Ryan Reynolds has opened up about his struggle with anxiety and depression

Publish Date
Friday, 25 May 2018, 12:42PM
Photo/Instagram

Photo/Instagram

Ryan Reynolds has "issues" with anxiety and gets "pretty depressed".

The 'Deadpool 2' star needs to exercise every day in order to get rid of his "demons" otherwise he starts to feel "a little bummed".

He admitted: "I tend to get pretty depressed and I have some issues with anxiety and things like that.

"[I exercise every day] otherwise, I start to get a little bummed.

"For me, it is more psychological. Exercise is a means of expelling those demons."

But Ryan - who has daughters James, three, and Ines, 19 months, with wife Blake Lively - credits his anxiety with fuelling his creativity.

READ MORE: Julian Dennison wasn't a fan of Ryan Reynolds before Deadpool 2

He said: "I wouldn't wish it on anyone, but anxiety is also a great fuel. I mean, my God, it's the anti-complacency pill, but it's also something that you need to manage."

The 41-year-old actor has felt "twitchy" with anxiety since he was a child, which is partly due to the "complicated" and "fractured" relationship he had with his late father, who he described as "a former cop, former boxer, full-time landmine".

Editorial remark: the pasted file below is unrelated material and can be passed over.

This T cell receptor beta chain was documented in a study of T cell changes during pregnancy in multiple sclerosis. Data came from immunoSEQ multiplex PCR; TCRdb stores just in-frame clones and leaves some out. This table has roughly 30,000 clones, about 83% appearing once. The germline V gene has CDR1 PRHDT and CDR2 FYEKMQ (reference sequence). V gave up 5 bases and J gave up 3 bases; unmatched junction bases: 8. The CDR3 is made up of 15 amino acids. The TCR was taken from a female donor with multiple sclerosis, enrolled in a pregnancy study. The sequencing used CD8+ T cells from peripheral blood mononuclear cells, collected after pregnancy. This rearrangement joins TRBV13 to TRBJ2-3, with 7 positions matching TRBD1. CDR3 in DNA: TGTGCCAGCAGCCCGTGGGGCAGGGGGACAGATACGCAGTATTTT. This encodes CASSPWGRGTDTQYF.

He told Mr. Porter magazine: "My dad was a tough guy. He was good in many ways as well, but he was tough on us.

"This is not meant to be some sob story - everyone carries their own bag of rocks around and I am no different in that regard - but growing up in my house, it was never relaxing or easy and I know that, throughout my life, I've dealt with anxiety in different ways."

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The 'Green Lantern' star will always be grateful to his 30-year-old wife for helping him repair his relationship with his father before he passed away in 2015 after a long battle with Parkinson's Disease.

He said: "She has a gift for foresight."

And the couple even named their oldest daughter after Ryan's dad.

He said: "It felt right. All family relationships come with some complications. For better or worse, all roads lead to here.

"At the end of the day, it's easier to focus on the good stuff than the bad. My father died soon after my daughter was born, but he got to see her, which makes me happy."

- BANG! Showbiz

WHERE TO GET HELP:

If you are worried about your or someone else's mental health, the best place to get help is your GP or local mental health provider. However, if you or someone else is in danger or endangering others, call police immediately on 111.

OR IF YOU NEED TO TALK TO SOMEONE ELSE:

• LIFELINE: 0800 543 354 (available 24/7)
• SUICIDE CRISIS HELPLINE: 0508 828 865 (0508 TAUTOKO) (available 24/7)
• YOUTHLINE: 0800 376 633
• NEED TO TALK? Free call or text 1737 (available 24/7)
• KIDSLINE: 0800 543 754 (available 24/7)
• WHATSUP: 0800 942 8787 (1pm to 11pm)
• DEPRESSION HELPLINE: 0800 111 757